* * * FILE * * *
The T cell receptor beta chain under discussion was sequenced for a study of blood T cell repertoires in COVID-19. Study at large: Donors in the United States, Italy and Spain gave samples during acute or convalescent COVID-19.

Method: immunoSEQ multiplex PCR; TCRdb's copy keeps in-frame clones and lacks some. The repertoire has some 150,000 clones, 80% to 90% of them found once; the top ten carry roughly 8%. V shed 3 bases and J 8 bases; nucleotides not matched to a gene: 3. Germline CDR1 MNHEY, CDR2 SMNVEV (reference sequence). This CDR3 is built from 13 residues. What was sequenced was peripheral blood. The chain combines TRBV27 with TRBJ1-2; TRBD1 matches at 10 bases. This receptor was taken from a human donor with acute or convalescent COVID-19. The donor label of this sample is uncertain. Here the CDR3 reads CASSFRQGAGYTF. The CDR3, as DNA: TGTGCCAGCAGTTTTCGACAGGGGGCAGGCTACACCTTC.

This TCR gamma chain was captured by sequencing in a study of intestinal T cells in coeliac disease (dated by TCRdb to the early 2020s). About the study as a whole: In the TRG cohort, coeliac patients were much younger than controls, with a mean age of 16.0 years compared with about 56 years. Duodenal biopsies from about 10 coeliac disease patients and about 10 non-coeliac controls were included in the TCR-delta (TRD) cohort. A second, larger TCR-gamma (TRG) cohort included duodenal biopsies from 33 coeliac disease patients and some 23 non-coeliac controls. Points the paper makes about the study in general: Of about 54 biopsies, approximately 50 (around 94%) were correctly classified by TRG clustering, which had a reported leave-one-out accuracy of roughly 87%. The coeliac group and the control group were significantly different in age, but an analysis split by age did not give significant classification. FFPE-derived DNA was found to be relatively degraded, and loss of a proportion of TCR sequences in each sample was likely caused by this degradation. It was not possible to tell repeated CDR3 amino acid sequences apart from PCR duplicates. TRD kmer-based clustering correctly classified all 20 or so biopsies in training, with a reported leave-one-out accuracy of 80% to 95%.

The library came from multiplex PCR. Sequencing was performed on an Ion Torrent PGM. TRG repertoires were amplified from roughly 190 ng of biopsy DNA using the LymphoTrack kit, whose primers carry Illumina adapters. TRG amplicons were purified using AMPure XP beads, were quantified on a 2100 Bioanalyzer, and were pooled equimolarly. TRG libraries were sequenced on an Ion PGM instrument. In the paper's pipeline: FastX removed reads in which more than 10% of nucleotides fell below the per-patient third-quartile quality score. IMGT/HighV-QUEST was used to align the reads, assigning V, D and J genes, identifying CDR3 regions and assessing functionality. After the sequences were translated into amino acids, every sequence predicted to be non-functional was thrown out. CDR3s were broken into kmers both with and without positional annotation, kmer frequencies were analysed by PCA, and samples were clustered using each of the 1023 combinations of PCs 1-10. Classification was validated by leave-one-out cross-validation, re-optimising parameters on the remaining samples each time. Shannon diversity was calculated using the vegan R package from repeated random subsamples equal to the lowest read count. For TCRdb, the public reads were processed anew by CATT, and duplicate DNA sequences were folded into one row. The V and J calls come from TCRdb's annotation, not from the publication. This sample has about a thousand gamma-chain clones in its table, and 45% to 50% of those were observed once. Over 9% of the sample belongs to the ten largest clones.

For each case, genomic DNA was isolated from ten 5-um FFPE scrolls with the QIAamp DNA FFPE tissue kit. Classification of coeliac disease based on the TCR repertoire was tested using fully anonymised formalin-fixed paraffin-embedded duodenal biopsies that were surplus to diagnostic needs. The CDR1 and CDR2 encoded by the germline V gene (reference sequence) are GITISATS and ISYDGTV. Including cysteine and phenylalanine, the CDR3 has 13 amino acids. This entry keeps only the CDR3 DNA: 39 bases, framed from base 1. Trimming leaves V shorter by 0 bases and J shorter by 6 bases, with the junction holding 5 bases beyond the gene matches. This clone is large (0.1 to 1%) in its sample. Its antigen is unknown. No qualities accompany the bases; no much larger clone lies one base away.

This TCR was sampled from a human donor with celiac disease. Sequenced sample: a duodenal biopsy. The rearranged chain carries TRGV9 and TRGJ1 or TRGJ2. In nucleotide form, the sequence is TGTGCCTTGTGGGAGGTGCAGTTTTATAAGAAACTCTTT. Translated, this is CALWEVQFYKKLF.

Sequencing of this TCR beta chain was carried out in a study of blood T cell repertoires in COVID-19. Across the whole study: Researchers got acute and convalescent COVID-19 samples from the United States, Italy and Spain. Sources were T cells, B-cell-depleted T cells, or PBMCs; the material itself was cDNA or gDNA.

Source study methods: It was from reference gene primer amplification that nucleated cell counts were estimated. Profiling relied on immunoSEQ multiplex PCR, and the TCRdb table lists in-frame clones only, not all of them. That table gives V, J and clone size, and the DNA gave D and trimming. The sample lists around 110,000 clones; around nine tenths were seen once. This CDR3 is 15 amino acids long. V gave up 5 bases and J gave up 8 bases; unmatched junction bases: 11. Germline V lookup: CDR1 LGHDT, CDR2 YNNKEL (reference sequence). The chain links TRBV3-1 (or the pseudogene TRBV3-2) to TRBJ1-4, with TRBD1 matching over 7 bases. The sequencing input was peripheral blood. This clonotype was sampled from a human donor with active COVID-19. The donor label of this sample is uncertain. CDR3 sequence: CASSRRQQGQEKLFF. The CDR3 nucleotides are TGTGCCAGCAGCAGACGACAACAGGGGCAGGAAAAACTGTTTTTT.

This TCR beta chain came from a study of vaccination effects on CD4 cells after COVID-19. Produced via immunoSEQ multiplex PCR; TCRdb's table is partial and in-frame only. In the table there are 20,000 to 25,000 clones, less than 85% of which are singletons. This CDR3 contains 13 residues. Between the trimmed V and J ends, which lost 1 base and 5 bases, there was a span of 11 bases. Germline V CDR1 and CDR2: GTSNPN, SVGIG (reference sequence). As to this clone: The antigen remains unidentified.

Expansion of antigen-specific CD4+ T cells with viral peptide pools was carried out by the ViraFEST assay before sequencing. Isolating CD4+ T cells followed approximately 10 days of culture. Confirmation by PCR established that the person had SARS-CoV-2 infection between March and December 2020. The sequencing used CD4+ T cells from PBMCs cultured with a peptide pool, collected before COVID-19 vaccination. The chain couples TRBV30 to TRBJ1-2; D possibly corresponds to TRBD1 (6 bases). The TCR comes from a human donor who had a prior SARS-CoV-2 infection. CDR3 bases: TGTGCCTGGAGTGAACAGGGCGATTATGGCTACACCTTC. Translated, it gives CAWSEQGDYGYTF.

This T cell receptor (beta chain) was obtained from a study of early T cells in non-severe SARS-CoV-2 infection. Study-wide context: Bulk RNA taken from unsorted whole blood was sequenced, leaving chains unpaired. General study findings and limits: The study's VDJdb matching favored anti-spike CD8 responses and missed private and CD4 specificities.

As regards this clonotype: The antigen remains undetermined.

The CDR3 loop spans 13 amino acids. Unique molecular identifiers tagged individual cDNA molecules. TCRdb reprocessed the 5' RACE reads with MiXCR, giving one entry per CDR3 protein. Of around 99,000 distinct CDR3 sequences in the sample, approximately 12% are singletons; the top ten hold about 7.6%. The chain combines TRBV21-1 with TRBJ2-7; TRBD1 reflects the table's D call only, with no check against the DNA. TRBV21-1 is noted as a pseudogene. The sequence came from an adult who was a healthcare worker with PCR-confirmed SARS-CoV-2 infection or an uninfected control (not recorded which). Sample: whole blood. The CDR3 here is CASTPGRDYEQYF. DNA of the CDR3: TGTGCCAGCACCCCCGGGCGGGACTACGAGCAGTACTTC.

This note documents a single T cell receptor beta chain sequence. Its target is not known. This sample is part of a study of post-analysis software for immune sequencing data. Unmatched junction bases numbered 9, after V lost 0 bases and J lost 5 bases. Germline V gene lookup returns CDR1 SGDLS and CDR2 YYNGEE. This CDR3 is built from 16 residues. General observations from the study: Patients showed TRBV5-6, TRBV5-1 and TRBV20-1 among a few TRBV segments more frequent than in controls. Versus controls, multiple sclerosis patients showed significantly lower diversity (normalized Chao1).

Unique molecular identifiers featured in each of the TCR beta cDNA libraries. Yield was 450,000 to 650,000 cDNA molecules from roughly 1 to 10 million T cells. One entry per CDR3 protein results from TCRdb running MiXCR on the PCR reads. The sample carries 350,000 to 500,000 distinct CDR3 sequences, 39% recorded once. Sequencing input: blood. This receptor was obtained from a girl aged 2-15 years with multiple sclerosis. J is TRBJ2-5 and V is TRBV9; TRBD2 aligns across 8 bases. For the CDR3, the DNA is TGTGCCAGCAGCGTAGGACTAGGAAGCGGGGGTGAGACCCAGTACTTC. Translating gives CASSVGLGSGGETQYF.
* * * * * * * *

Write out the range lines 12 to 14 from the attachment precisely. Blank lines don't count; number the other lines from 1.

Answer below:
As regards this clonotype: The antigen remains undetermined.

The CDR3 loop spans 13 amino acids. Unique molecular identifiers tagged individual cDNA molecules. TCRdb reprocessed the 5' RACE reads with MiXCR, giving one entry per CDR3 protein. Of around 99,000 distinct CDR3 sequences in the sample, approximately 12% are singletons; the top ten hold about 7.6%. The chain combines TRBV21-1 with TRBJ2-7; TRBD1 reflects the table's D call only, with no check against the DNA. TRBV21-1 is noted as a pseudogene. The sequence came from an adult who was a healthcare worker with PCR-confirmed SARS-CoV-2 infection or an uninfected control (not recorded which). Sample: whole blood. The CDR3 here is CASTPGRDYEQYF. DNA of the CDR3: TGTGCCAGCACCCCCGGGCGGGACTACGAGCAGTACTTC.

This note documents a single T cell receptor beta chain sequence. Its target is not known. This sample is part of a study of post-analysis software for immune sequencing data. Unmatched junction bases numbered 9, after V lost 0 bases and J lost 5 bases. Germline V gene lookup returns CDR1 SGDLS and CDR2 YYNGEE. This CDR3 is built from 16 residues. General observations from the study: Patients showed TRBV5-6, TRBV5-1 and TRBV20-1 among a few TRBV segments more frequent than in controls. Versus controls, multiple sclerosis patients showed significantly lower diversity (normalized Chao1).